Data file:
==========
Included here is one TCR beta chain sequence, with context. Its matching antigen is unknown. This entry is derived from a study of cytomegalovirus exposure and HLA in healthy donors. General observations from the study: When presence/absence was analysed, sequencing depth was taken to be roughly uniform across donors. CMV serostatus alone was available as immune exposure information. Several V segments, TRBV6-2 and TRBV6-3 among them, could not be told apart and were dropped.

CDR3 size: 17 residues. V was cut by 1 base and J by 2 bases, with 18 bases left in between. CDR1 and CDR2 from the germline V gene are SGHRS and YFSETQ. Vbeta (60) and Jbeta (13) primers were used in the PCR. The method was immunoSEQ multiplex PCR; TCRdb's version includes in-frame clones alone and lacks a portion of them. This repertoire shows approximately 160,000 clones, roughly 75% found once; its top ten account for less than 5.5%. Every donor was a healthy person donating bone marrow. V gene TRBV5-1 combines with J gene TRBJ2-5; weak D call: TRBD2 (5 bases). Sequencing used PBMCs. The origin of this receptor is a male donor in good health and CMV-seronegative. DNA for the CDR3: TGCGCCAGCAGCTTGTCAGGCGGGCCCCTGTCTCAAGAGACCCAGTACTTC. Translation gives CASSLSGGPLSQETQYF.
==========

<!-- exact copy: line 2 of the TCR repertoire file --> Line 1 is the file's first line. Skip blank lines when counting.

CDR3 size: 17 residues. V was cut by 1 base and J by 2 bases, with 18 bases left in between. CDR1 and CDR2 from the germline V gene are SGHRS and YFSETQ. Vbeta (60) and Jbeta (13) primers were used in the PCR. The method was immunoSEQ multiplex PCR; TCRdb's version includes in-frame clones alone and lacks a portion of them. This repertoire shows approximately 160,000 clones, roughly 75% found once; its top ten account for less than 5.5%. Every donor was a healthy person donating bone marrow. V gene TRBV5-1 combines with J gene TRBJ2-5; weak D call: TRBD2 (5 bases). Sequencing used PBMCs. The origin of this receptor is a male donor in good health and CMV-seronegative. DNA for the CDR3: TGCGCCAGCAGCTTGTCAGGCGGGCCCCTGTCTCAAGAGACCCAGTACTTC. Translation gives CASSLSGGPLSQETQYF.